Clan Bissett

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Arms of Bissett: Azure a bend argent

Clan Bissett (Bisey, Byset, Bisset or Bissert) is a Scottish clan of Anglo-Norman origin. It does not have a clan chief recognised by the Lord Lyon King of Arms, therefore the clan has no standing under Scots Law. Clan Bissett is considered an armigerous clan, meaning that it is considered to have had at one time a chief who possessed the chiefly arms, however no one at present is in possession of such arms.

Origins[edit]

The Bysets settled in Nottinghamshire and Derbyshire in England.[1] King Malcolm IV having subdued Moray and Inverness, gave lands to the crown's supporters. William the Lyon made Henricus de Byset (Henry Byset) constable of Redcastle in c.1170. King David I placed Robert Byset in Upsettington, Berwickshire c.1140. His descendant was John Bisset, the first Lord of the Aird.

12th century[edit]

The Bysets appeared to consolidate the lands granted to them with the beginnings of construction of a number of castle fortifications in the Beauly, Muir of Ord and Struy area. The family was also gifted the title Lord Lovat.[clarification needed]

13th century[edit]

Henry Byset was appointed constable of the royal castle known as Edradour Castle, on the northern shores of Beauly Firth. John Byset, Lord of Aird founded Beauly Priory at Beauly, for the Valliscaulian Order of the Roman Catholic Church in 1230. It is believed that Aboyne Castle, Beauly Castle, Beaufort Castle and Erchless Castle were constructed in the early 13th century by the Bysets.[citation needed]

Walter Byset and John Byset were accused of the murder of Padraig, Earl of Atholl at Haddington in 1242. It is alleged Walter was accompanying the Queen at the time and could not have started the fire. Walter and John sought the protection of King Alexander II and were expelled from Scotland and were forfeited of their lands and peerage. John Byset the son of John Byset was reinstated with the lands and titles of his father and uncle. Walter Byset and John Byset were able to flee to Ireland and later gain an audience with King Henry III of England, who happened to have been saved by Margaret Byset, a relative of Walter and John, from an assassination attempt. As a result of the King Henry III rode with his army to towards Scotland and was met at Newcastle by King Alexander II and his army and after talks they signed the Treaty of Newcastle on 14 August 1244.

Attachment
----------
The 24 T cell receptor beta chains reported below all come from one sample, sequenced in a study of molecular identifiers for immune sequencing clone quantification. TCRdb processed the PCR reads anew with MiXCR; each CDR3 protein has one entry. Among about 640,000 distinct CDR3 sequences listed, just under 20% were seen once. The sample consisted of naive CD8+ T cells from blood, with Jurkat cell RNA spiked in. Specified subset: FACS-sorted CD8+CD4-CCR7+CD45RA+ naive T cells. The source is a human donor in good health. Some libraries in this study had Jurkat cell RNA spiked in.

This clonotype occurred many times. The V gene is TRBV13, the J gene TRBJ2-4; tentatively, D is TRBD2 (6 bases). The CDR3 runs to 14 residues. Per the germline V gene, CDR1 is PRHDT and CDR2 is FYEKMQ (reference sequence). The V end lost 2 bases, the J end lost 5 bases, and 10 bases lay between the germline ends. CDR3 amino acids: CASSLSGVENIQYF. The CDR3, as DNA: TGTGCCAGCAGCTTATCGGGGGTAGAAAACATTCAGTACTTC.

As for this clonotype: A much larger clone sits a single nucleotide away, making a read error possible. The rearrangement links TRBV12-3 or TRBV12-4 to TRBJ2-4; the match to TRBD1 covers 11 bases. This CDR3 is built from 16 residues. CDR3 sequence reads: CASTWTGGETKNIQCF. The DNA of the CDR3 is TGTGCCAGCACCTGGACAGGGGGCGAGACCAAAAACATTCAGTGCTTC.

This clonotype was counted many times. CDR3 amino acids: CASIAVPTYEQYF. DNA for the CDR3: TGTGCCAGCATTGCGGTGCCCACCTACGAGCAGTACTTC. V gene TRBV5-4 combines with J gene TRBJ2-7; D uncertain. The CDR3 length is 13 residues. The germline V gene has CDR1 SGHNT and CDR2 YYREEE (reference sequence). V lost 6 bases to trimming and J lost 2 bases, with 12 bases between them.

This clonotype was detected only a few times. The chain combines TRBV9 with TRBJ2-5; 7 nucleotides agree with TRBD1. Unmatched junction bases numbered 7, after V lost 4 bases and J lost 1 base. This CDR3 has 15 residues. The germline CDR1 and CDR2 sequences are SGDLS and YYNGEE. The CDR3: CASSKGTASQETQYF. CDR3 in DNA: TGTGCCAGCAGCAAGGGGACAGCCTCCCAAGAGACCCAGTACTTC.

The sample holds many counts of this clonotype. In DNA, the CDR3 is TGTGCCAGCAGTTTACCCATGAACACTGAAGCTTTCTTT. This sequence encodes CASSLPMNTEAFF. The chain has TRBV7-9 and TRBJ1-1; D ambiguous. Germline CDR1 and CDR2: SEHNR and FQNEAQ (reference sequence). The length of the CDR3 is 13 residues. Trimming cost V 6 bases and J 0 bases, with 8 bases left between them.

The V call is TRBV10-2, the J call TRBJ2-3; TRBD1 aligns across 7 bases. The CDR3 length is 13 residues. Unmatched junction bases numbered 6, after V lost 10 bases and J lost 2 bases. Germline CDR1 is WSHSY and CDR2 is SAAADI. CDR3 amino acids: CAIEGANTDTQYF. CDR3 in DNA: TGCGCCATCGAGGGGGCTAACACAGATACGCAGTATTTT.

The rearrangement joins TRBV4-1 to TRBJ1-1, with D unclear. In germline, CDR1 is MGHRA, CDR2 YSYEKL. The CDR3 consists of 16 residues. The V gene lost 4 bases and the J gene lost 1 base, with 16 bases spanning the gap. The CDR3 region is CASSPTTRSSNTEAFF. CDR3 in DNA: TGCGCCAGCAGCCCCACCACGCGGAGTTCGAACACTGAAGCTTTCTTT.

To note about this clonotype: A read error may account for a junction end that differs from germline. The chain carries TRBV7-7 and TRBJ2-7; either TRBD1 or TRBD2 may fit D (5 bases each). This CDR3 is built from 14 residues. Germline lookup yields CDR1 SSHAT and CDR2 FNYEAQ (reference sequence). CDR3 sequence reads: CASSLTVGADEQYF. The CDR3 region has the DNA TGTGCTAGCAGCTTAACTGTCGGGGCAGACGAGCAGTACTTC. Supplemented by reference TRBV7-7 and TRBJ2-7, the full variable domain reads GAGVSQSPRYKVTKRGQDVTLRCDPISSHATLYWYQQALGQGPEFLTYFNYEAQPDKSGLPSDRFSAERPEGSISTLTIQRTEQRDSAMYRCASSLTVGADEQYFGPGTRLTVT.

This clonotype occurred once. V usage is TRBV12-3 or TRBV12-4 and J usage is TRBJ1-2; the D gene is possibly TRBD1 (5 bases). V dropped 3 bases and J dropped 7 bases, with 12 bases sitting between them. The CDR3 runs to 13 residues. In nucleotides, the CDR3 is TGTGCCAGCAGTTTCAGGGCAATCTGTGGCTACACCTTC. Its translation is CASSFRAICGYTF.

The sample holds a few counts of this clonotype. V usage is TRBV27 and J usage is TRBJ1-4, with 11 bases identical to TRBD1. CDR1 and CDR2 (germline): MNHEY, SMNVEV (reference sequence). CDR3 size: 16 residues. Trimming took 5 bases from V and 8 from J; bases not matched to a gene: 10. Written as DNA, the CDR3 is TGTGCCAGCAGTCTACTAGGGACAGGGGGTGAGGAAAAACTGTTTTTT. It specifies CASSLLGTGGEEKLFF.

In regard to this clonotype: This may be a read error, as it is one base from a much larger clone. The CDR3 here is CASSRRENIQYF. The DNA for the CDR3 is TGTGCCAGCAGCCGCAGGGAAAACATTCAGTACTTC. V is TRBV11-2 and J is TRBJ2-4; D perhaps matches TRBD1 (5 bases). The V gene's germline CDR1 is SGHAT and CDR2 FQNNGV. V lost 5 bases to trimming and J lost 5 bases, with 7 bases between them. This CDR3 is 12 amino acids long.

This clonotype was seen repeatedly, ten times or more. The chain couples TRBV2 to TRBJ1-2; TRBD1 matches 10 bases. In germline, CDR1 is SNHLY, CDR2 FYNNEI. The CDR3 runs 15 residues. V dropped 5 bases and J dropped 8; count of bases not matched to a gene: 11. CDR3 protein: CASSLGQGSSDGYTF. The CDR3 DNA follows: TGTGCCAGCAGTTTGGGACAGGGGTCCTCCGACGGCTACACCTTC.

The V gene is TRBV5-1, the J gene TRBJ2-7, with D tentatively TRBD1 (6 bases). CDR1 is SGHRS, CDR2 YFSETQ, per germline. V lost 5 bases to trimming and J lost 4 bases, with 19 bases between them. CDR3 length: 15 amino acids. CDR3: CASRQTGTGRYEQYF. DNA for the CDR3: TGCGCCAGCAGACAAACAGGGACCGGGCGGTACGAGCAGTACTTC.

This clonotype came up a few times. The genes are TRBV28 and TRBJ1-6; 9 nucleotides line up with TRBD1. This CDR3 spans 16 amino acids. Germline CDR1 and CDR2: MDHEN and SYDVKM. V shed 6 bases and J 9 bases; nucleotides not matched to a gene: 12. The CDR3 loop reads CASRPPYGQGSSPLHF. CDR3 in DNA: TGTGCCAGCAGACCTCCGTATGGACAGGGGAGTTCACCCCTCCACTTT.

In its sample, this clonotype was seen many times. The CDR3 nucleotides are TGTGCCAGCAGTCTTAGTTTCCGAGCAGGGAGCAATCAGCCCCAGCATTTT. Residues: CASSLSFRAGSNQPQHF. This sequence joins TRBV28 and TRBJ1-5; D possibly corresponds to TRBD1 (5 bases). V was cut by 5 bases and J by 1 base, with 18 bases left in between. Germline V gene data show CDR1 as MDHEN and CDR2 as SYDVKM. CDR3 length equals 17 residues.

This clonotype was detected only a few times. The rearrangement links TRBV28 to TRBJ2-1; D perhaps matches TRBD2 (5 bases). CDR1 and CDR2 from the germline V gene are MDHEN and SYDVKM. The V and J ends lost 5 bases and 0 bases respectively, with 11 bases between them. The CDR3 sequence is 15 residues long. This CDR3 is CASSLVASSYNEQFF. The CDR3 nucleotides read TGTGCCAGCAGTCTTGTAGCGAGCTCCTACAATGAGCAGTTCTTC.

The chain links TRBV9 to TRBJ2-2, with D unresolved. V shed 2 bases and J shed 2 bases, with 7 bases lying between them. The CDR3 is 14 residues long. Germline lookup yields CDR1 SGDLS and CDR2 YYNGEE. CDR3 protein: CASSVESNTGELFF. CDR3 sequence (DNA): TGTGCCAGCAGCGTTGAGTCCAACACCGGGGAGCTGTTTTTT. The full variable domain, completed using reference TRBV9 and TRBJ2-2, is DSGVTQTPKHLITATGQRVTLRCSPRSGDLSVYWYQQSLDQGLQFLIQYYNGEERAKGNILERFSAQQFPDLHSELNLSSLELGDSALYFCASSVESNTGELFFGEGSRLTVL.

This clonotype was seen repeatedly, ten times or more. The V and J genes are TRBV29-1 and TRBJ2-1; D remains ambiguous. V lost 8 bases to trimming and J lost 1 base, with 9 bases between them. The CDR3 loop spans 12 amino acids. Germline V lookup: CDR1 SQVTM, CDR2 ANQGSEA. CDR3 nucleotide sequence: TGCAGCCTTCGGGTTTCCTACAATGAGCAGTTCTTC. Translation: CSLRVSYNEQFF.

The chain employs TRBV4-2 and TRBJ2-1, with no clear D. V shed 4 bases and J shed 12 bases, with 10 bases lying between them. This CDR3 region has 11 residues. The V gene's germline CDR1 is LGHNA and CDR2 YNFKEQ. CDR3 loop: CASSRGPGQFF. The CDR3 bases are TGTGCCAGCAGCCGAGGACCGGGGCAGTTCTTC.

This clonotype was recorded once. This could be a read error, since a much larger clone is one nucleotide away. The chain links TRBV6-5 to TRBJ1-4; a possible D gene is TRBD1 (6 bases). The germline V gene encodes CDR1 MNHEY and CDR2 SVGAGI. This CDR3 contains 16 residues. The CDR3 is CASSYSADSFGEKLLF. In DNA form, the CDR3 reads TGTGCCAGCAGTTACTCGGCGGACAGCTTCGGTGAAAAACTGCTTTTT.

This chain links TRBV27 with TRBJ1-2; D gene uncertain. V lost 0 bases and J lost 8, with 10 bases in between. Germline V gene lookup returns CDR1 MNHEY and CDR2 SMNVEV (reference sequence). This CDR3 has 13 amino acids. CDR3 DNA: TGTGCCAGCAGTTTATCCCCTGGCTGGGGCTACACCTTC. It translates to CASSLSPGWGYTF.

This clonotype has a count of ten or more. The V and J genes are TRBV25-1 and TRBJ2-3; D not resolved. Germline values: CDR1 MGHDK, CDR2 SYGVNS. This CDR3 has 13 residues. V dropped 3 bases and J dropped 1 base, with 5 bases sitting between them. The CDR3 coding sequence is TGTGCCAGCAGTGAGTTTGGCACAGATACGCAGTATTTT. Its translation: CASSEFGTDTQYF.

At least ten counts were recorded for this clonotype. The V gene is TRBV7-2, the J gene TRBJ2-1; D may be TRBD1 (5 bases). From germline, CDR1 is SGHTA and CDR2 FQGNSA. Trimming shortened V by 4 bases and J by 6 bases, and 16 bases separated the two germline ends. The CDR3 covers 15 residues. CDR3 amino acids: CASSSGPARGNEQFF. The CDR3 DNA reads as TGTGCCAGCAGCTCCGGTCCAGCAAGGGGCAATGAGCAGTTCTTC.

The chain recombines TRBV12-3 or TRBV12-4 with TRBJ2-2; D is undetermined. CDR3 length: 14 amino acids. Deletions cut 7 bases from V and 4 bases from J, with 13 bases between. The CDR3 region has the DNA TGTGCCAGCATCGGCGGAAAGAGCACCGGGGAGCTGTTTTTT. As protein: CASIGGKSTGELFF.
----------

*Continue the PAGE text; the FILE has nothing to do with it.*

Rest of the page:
14th century[edit]

Collateral lines from Upsettlington produced Baldred Bisset, crucial to the construction of the Declaration of Independence and Thomas Bisset, third husband of Isabella, Countess of Fife.

21st Century[edit]

North Wales artist Santino Cara is a Bisset. The artist is also known as Bizet and has illustrated under the name of Brother Wolf. He is renowned for a painting of the famous Welsh Gospel Translator William Morgan, titled Ein Gwaredwr a William Morgan (Our Saviour and William Morgan), and for his most recent work 1400, a painting of the famous Welsh Prince Owain Glyndŵr.

Clan profile[edit]

Motto: (Latin: Abscissa Virescit - English That torn down re-grows) Crest: The trunk of an oak tree sprouting a fresh Proper.

Peerages[edit]

Castles[edit]

Notes[edit]

  1. ^ "Battle Abbey Roll - Byseg". 2009. Retrieved 2009-11-16. 

Further reading[edit]

  • Temple, Rev. William. The Thanage of Fermartyn, quoted on rootsweb.ancestry.com, History of Bissets of Lessendrum 1251-1894